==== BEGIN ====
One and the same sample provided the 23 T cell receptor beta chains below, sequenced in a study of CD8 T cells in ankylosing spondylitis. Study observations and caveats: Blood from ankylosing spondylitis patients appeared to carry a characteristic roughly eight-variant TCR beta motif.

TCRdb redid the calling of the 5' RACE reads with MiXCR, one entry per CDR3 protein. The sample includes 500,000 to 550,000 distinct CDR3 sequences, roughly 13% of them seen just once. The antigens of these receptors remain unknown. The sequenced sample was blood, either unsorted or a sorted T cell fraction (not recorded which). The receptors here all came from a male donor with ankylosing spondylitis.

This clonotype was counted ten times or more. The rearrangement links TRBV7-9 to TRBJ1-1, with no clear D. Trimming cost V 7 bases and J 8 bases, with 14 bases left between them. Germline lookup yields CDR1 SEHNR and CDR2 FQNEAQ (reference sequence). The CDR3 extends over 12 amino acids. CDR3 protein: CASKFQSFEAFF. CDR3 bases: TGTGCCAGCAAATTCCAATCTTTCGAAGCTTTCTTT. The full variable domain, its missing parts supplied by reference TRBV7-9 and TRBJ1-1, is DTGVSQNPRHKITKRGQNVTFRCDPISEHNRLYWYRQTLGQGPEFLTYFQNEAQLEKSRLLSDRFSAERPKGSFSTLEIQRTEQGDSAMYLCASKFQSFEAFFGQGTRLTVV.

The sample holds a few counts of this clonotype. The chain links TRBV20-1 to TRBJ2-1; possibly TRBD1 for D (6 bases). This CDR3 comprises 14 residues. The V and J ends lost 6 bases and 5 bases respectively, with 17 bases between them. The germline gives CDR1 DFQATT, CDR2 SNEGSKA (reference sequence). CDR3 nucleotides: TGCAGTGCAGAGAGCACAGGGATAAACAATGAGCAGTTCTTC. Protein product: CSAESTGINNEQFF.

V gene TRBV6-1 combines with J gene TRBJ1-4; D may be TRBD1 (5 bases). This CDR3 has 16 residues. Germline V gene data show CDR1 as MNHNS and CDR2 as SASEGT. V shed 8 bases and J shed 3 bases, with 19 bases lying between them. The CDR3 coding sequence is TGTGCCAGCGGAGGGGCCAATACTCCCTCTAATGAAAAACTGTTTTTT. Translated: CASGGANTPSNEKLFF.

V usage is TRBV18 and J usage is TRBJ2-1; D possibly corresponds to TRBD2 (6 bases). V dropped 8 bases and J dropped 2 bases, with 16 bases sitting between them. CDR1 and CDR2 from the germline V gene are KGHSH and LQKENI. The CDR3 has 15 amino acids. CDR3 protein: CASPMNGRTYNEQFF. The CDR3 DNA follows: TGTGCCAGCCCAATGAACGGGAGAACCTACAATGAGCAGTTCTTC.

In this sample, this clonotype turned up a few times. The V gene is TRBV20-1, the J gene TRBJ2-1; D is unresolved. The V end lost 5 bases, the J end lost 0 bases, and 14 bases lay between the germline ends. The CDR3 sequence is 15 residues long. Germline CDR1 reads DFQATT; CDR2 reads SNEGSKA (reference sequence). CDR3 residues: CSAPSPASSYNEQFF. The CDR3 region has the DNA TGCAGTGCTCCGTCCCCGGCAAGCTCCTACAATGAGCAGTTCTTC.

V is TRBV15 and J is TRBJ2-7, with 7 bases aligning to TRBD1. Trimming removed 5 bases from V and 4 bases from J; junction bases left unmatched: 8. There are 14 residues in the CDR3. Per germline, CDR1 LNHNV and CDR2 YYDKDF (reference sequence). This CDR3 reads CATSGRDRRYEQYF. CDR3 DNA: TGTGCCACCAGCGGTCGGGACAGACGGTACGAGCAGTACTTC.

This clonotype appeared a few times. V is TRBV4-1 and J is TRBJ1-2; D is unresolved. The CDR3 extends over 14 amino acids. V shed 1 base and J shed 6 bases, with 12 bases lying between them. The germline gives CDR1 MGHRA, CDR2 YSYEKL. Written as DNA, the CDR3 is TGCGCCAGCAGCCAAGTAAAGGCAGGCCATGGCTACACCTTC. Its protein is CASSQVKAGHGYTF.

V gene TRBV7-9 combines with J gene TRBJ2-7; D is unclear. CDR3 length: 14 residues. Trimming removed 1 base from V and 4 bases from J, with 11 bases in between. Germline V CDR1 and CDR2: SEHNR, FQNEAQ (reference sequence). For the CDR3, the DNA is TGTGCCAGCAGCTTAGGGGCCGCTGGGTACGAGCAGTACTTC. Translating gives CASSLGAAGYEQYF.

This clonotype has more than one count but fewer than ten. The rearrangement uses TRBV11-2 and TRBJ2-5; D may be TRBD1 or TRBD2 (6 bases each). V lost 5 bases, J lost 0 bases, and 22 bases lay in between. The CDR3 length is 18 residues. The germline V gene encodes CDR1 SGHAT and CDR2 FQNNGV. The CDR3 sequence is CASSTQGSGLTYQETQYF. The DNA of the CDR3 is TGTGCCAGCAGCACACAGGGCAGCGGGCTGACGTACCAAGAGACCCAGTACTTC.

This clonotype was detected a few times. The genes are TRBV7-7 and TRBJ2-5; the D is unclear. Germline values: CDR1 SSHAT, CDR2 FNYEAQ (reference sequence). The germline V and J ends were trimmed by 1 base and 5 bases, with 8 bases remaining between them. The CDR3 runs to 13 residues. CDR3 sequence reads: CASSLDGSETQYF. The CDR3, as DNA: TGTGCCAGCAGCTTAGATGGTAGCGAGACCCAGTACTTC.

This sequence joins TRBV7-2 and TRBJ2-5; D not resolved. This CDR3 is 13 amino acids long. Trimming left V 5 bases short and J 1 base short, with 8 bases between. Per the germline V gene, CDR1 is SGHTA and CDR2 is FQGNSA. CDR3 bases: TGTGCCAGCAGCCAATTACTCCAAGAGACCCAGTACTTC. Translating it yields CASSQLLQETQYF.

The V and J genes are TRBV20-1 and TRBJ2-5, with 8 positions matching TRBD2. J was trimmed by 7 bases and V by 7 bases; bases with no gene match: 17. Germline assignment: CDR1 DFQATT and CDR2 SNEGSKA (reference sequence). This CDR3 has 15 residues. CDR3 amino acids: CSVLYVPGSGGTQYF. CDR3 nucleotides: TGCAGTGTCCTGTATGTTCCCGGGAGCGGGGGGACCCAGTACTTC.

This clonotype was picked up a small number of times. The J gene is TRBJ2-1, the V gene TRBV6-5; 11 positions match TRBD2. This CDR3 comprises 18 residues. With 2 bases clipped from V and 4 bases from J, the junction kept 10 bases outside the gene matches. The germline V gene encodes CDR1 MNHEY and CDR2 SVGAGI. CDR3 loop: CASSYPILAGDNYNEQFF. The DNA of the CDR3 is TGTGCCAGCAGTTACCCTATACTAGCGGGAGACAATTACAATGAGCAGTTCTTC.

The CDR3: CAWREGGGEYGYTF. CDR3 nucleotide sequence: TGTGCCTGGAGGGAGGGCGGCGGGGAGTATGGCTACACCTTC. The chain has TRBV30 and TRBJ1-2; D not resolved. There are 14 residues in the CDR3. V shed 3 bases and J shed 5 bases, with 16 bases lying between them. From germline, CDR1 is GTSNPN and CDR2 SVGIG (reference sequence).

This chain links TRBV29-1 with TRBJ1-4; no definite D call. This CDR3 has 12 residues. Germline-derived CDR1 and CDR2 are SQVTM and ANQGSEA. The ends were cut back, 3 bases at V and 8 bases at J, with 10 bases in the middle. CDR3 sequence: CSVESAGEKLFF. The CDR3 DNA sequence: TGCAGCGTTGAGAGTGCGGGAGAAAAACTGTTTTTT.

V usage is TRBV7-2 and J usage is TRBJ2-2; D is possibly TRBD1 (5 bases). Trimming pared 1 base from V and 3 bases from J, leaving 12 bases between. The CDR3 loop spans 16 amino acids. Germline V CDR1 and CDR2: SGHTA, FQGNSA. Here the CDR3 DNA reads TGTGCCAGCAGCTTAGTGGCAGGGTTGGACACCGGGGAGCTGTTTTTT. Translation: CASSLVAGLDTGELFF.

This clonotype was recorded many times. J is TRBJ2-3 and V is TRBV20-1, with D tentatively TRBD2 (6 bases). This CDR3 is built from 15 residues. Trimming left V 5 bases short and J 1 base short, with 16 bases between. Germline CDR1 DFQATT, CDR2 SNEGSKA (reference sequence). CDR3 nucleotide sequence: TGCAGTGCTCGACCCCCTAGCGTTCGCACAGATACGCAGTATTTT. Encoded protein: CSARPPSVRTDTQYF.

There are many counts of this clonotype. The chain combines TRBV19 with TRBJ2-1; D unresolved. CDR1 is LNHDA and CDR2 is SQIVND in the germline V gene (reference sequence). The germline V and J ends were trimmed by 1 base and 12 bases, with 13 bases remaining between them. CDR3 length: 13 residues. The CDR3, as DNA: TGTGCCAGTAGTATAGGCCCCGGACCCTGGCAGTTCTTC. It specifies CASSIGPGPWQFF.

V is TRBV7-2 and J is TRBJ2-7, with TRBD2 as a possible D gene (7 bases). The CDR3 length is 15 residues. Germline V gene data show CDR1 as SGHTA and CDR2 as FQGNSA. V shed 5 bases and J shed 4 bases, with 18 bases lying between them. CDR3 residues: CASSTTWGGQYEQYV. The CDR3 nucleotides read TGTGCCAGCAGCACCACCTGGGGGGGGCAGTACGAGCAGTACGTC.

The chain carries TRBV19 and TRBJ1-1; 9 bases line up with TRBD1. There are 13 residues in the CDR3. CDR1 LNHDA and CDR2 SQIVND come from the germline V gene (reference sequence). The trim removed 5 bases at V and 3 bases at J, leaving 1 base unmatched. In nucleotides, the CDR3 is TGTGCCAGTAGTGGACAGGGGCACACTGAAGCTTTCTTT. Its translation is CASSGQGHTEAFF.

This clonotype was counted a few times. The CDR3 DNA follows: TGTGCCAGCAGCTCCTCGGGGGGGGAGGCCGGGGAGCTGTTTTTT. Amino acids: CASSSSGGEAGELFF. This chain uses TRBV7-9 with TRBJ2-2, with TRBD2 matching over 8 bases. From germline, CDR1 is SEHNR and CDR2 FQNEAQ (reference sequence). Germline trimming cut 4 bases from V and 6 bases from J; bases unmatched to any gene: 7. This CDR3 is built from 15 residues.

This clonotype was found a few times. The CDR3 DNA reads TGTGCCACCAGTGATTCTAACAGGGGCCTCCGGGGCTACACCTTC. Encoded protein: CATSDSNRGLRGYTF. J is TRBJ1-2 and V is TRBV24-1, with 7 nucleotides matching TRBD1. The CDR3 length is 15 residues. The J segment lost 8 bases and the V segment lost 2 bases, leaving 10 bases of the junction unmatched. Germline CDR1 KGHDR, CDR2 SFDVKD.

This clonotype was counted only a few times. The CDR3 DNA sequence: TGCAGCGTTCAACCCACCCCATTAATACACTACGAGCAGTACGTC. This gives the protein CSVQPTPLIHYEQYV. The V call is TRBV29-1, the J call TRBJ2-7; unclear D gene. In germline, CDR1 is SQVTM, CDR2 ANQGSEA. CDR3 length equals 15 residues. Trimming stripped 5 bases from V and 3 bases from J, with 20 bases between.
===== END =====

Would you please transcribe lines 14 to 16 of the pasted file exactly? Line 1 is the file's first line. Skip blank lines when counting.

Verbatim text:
The V and J genes are TRBV20-1 and TRBJ2-5, with 8 positions matching TRBD2. J was trimmed by 7 bases and V by 7 bases; bases with no gene match: 17. Germline assignment: CDR1 DFQATT and CDR2 SNEGSKA (reference sequence). This CDR3 has 15 residues. CDR3 amino acids: CSVLYVPGSGGTQYF. CDR3 nucleotides: TGCAGTGTCCTGTATGTTCCCGGGAGCGGGGGGACCCAGTACTTC.

This clonotype was picked up a small number of times. The J gene is TRBJ2-1, the V gene TRBV6-5; 11 positions match TRBD2. This CDR3 comprises 18 residues. With 2 bases clipped from V and 4 bases from J, the junction kept 10 bases outside the gene matches. The germline V gene encodes CDR1 MNHEY and CDR2 SVGAGI. CDR3 loop: CASSYPILAGDNYNEQFF. The DNA of the CDR3 is TGTGCCAGCAGTTACCCTATACTAGCGGGAGACAATTACAATGAGCAGTTCTTC.

The CDR3: CAWREGGGEYGYTF. CDR3 nucleotide sequence: TGTGCCTGGAGGGAGGGCGGCGGGGAGTATGGCTACACCTTC. The chain has TRBV30 and TRBJ1-2; D not resolved. There are 14 residues in the CDR3. V shed 3 bases and J shed 5 bases, with 16 bases lying between them. From germline, CDR1 is GTSNPN and CDR2 SVGIG (reference sequence).